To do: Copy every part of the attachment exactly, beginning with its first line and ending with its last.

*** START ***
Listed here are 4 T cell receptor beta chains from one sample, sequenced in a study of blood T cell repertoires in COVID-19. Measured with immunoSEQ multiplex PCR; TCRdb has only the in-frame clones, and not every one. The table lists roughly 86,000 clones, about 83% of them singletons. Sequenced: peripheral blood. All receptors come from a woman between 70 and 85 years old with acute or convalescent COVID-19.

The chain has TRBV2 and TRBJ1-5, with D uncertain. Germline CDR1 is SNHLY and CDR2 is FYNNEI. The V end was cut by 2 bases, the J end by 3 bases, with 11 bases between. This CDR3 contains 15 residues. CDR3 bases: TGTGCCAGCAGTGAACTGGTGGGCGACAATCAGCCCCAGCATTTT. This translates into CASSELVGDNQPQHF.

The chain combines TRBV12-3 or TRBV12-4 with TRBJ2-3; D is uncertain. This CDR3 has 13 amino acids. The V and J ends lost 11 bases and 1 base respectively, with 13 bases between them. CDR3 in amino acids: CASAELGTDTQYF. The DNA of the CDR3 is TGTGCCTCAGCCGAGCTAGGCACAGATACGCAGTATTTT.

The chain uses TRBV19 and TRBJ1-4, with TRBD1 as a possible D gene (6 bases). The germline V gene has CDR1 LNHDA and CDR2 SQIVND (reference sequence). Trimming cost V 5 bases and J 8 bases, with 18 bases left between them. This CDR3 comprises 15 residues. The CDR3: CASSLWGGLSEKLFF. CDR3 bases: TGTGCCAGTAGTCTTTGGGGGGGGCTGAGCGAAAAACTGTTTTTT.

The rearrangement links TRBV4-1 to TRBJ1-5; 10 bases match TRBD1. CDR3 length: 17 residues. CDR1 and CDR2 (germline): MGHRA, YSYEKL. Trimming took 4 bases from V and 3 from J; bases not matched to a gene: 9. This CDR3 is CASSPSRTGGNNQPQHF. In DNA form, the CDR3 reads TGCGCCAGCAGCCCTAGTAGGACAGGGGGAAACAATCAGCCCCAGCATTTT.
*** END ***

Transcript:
Listed here are 4 T cell receptor beta chains from one sample, sequenced in a study of blood T cell repertoires in COVID-19. Measured with immunoSEQ multiplex PCR; TCRdb has only the in-frame clones, and not every one. The table lists roughly 86,000 clones, about 83% of them singletons. Sequenced: peripheral blood. All receptors come from a woman between 70 and 85 years old with acute or convalescent COVID-19.

The chain has TRBV2 and TRBJ1-5, with D uncertain. Germline CDR1 is SNHLY and CDR2 is FYNNEI. The V end was cut by 2 bases, the J end by 3 bases, with 11 bases between. This CDR3 contains 15 residues. CDR3 bases: TGTGCCAGCAGTGAACTGGTGGGCGACAATCAGCCCCAGCATTTT. This translates into CASSELVGDNQPQHF.

The chain combines TRBV12-3 or TRBV12-4 with TRBJ2-3; D is uncertain. This CDR3 has 13 amino acids. The V and J ends lost 11 bases and 1 base respectively, with 13 bases between them. CDR3 in amino acids: CASAELGTDTQYF. The DNA of the CDR3 is TGTGCCTCAGCCGAGCTAGGCACAGATACGCAGTATTTT.

The chain uses TRBV19 and TRBJ1-4, with TRBD1 as a possible D gene (6 bases). The germline V gene has CDR1 LNHDA and CDR2 SQIVND (reference sequence). Trimming cost V 5 bases and J 8 bases, with 18 bases left between them. This CDR3 comprises 15 residues. The CDR3: CASSLWGGLSEKLFF. CDR3 bases: TGTGCCAGTAGTCTTTGGGGGGGGCTGAGCGAAAAACTGTTTTTT.

The rearrangement links TRBV4-1 to TRBJ1-5; 10 bases match TRBD1. CDR3 length: 17 residues. CDR1 and CDR2 (germline): MGHRA, YSYEKL. Trimming took 4 bases from V and 3 from J; bases not matched to a gene: 9. This CDR3 is CASSPSRTGGNNQPQHF. In DNA form, the CDR3 reads TGCGCCAGCAGCCCTAGTAGGACAGGGGGAAACAATCAGCCCCAGCATTTT.